Thousands of protesters have gathered in London in the latest mass demonstration against the travel ban and Prime Minister Theresa May's relationship with the newly-elected president.
More than 11,000 people are estimated to have joined the demonstration outside the US Embassy in Grosvenor Square, Mayfair.
And yet, as the protest began, Trump defended his refusal to accept refugees and ban on people travelling to the US from several Muslim-majority countries - claiming Middle Eastern countries agree with his controversial new rules.
Trump remained defiant tweeting: "When a country is no longer able to say who can, and who cannot , come in & out, especially for reasons of safety &.security - big trouble!
"Interesting that certain Middle-Eastern countries agree with the ban. They know if certain people are allowed in it's death & destruction!"
"The opinion of this so-called judge, which essentially takes law-enforcement away from our country, is ridiculous and will be overturned!"
A number of groups came together to organise the demonstration - Stop the War Coalition, Stand Up to Racism, Muslim Association of Britain, Muslim Engagement and Development, the Muslim Council of Britain, CND, Friends of Al-Aqsa, The People's Assembly Against Austerity and Help Refugees Worldwide.
A Facebook group set up in advance of the event said: ”Trump's ban on Muslims must be opposed by all who are against racism and support basic human rights. Theresa May's collusion with Trump must end."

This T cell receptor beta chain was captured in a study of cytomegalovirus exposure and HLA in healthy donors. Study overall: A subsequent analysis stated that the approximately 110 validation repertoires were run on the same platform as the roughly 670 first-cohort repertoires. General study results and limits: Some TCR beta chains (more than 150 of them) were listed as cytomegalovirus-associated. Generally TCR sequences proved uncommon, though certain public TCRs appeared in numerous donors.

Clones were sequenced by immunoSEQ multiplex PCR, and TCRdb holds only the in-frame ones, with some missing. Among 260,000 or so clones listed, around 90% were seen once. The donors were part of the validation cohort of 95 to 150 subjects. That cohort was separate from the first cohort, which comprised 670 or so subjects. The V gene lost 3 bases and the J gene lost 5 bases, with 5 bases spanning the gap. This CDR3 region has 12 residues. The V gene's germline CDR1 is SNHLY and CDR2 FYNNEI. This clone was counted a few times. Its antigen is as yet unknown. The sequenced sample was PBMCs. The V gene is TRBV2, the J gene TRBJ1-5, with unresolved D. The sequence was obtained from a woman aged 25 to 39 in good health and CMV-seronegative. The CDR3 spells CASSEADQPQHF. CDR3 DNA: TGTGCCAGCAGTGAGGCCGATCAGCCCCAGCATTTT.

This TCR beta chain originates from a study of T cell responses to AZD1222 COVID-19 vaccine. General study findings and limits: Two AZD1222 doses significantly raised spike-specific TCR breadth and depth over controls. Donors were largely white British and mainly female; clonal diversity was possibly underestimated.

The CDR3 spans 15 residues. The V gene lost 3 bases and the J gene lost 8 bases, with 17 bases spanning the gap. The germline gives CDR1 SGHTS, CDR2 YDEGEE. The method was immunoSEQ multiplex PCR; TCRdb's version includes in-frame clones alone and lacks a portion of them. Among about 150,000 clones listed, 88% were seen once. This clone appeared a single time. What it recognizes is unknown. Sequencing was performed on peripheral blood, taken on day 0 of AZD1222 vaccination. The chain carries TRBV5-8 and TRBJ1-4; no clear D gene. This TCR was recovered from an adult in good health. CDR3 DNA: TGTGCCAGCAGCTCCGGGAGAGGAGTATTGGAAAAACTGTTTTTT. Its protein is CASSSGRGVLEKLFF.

The latest protest follows many others throughout the world and comes after Trump issued an executive order preventing nationals of seven Muslim-majority countries entering the US for three months.
He said the move was aimed at combatting terrorism but it has been widely reported that many of the refugees left stranded at airports last weekend were fleeing terrorism themselves.
In the latest twits to the saga, a judge has put a nationwide block on the 'Muslim ban' with opponents claiming the ruling "shuts down the executive order right now".
Judge James Robart issued a temporary restraining order on Trump's order which banned refugees and nationals from seven majority-Muslim countries.
Robart said for the President's to be permitted it should be "based in fact, as opposed to fiction."
The ruling represents the biggest challenge yet to Trump's action, although his administration could still appeal the ruling and have the policy upheld.
Judge Robart's ruling is effective immediately, suggesting that travel restrictions could be lifted straight away.
He is expected to issue a full written ruling over the weekend.
US Customs and Border Protection alerted airlines that the US government would quickly begin reinstating visas that were previously canceled, and that refugees in possession of US visas will be admitted as well, an airline executive said.
Washington Governor Jay Inslee celebrated the decision as a victory for the state, adding: "no person - not even the president - is above the law."
(The Daily Mirror)